I start most of my weekdays with watching the show “All in the Family.” I find vintage television fascinating. It’s a journey through the human experience, a chance to more or less directly experience the culture of times past. This is especially true when speaking about a show that was not only a trailblazer in addressing social issues of its time, but also includes some of the best acting in television history by the late Carroll O’Conner, who played Archie Bunker.
Yesterday morning was no different. The episode was titled, “Archie’s Bitter Pill.” Archie had purchased a saloon and business was bad, money tight, bill collectors visiting – he was on the brink of losing everything. A friend introduces him to (what is presumed to be) speed to help him deal with the funk. The family begins to suspect something is up when Archie isn’t himself and they visit the bar while he is at work. Then the brilliance that is the following scene happens:
While I realize this was a mere television show that aired over 37 years ago, the point has not been lost with time. No one ever sets out to be a drug addict. Children don’t answer, “drug addict” when asked the question, “What do you want to be when you grow up?”
The catalyst to drug use is often major life events one wishes to escape. However, compassion and empathy are often seriously lacking when the struggling individual is labeled a junkie. As cliché as it is, things really do happen for a reason. Substance abuse is no different, we just often overlook the reasons for the occurrence.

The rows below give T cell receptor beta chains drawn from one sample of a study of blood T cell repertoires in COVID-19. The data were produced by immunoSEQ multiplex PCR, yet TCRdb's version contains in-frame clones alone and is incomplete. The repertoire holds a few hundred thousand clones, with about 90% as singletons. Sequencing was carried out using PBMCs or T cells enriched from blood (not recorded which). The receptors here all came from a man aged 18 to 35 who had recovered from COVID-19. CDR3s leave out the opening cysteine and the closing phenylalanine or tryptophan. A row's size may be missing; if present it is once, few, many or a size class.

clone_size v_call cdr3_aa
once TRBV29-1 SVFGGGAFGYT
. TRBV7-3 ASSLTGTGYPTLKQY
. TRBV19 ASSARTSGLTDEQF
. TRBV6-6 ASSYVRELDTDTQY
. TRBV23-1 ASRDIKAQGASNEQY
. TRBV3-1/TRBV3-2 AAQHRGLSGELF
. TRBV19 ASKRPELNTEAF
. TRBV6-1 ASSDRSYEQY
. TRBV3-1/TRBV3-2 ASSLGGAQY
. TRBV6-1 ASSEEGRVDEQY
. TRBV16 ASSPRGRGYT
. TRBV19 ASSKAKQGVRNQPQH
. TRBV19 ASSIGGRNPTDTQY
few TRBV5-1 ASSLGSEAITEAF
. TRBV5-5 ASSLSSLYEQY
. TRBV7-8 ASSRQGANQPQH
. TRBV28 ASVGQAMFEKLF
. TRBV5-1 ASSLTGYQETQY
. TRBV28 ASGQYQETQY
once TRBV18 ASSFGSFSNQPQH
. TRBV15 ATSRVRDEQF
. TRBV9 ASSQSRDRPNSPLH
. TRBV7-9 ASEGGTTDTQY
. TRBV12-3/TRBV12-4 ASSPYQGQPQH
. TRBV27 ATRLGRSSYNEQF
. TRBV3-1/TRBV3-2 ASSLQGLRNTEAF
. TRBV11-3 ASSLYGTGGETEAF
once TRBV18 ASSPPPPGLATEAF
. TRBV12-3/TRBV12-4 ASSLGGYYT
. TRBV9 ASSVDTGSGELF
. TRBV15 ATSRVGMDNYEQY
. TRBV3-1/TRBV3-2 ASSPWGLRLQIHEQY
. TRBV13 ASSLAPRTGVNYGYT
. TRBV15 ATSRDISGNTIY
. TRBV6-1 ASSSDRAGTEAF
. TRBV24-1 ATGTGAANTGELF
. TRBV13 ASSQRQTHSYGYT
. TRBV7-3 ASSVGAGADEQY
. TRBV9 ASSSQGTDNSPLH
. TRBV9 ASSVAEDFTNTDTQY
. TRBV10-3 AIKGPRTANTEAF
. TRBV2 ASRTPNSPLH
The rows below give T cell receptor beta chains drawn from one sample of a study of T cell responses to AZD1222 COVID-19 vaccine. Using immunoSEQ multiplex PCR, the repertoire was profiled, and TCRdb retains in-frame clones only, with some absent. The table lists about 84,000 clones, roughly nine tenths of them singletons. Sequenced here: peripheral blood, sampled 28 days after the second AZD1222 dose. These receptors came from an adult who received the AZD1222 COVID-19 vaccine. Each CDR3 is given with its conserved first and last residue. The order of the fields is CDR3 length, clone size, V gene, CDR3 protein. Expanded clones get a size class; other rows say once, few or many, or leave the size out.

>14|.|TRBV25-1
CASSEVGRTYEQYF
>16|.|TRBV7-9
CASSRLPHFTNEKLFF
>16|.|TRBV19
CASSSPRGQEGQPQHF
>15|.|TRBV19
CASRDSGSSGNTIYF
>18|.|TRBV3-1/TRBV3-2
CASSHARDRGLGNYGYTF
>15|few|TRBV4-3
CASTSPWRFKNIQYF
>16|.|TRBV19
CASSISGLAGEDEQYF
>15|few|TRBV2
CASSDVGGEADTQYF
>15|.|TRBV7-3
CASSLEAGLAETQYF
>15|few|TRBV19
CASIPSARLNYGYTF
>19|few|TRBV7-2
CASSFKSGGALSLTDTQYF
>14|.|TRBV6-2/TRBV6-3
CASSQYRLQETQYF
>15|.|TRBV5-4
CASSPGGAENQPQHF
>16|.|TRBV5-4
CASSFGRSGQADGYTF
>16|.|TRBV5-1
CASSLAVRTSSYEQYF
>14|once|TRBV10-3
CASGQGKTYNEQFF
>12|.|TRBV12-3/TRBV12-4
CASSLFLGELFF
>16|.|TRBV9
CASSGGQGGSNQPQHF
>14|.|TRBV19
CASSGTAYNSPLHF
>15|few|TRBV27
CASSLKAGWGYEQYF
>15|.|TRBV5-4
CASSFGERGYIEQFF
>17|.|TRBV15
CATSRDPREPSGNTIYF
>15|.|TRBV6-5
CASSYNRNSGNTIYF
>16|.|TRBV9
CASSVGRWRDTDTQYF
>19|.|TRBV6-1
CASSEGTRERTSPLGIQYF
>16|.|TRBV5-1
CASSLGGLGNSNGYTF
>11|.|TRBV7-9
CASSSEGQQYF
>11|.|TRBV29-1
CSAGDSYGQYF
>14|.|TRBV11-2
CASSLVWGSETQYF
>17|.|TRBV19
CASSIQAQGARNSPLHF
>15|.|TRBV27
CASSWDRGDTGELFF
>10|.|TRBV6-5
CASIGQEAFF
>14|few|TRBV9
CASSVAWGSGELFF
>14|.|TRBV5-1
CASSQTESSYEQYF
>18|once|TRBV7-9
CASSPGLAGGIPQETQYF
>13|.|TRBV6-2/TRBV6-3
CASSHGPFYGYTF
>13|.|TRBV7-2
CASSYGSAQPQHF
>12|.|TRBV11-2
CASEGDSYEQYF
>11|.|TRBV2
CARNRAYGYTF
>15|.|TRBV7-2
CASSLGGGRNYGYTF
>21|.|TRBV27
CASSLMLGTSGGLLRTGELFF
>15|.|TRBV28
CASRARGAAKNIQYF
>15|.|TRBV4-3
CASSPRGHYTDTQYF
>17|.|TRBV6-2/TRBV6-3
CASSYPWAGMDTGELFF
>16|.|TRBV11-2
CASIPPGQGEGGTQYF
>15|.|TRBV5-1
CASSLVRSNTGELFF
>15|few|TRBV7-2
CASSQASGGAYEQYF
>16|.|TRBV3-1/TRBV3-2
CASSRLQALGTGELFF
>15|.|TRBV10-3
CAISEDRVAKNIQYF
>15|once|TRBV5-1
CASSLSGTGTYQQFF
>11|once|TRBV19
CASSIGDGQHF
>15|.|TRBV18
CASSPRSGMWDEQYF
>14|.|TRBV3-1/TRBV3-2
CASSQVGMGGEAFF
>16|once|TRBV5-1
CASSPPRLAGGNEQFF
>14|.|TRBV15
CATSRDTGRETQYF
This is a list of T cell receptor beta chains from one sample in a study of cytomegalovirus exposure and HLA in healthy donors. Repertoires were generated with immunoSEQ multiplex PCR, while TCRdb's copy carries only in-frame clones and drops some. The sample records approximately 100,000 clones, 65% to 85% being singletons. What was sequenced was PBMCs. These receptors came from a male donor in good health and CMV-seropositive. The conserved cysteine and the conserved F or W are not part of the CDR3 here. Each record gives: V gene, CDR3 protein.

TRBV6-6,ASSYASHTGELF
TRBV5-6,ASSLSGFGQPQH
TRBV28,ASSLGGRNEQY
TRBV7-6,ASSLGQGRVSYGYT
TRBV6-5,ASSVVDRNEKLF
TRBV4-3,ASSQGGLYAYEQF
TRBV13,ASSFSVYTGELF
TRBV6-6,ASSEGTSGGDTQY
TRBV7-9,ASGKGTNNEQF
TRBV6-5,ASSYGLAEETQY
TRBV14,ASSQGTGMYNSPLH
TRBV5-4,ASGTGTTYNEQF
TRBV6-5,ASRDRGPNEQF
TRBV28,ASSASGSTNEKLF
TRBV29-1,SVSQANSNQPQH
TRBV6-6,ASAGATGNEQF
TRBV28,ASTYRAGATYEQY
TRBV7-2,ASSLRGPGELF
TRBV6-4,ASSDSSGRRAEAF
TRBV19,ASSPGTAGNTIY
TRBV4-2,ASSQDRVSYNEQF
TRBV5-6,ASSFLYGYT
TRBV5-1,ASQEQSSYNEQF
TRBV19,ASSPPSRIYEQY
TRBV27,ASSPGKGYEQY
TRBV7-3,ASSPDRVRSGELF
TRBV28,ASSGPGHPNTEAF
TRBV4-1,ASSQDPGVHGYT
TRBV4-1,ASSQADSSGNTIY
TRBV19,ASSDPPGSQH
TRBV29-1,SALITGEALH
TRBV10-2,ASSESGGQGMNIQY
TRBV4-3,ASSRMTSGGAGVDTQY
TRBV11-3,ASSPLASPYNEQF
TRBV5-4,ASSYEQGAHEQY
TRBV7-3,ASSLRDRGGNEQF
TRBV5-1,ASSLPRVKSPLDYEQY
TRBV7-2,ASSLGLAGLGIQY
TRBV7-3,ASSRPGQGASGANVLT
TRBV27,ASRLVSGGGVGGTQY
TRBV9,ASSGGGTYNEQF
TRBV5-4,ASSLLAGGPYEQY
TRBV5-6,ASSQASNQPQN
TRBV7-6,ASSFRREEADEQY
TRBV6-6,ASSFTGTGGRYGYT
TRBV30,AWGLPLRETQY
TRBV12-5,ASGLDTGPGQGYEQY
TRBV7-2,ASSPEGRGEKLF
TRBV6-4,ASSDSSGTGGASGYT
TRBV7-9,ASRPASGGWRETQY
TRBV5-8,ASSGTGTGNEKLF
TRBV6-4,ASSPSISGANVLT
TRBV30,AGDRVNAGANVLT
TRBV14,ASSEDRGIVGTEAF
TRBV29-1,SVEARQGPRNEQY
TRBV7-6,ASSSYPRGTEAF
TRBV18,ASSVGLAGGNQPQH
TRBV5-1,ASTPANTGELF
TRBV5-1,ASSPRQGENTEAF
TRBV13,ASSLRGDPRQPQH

In an uncharacteristic, emotional closing to the show Archie says,
I don’t know what I’m doing at all. I don’t know what I’m doing here. I tried, Edith, you know. Lord knows I try. But I was wrong. I should have listened to you, darling, you know, you told me not to open up no bar. But, I wanted to be something big, you know. What the hell, I guess . . .I’m just a workingman. That’s all I’ll ever be.
I didn’t mean no harm, Edith. I didn’t mean no harm. . .
Certainly, Bunker’s character went on to be the same grumpy, conservative hyperbole that carried the show a few more seasons without a struggle with addiction. However, Archie’s vulnerability answered with Edith’s compassion that was depicted in this episode is one that serves as a welcomed reminder of the importance of empathy and understanding. Something that is and has been seriously lacking when waging a “war on drugs.”
According to drugpolicy.org, “over 1.6 million people are arrested, prosecuted and incarcerated, placed under criminal justice supervision and/or deported each year for a drug law violation.”
As pointed out in Wes Williams’ article, “New Report Says Jails Are Storage Depots For The Poor, Addicted, And Mentally Ill,” of the repeat offenders in New York followed in the Vera Institute of Justice’s report on jails in the United States, 99.4 percent were substance abusers. So rather than this issue be that of health and wellness, treating addiction like the disease it is, we treat the dependency on substances as a criminal act.
How much stronger of a nation would we become if we addressed the elephant in the room – the social issues and injustices that often fuel substance abuse? How much better would we be if we treated dependency on substances and addiction as a matter between doctor and patient, rather than jailer and criminal?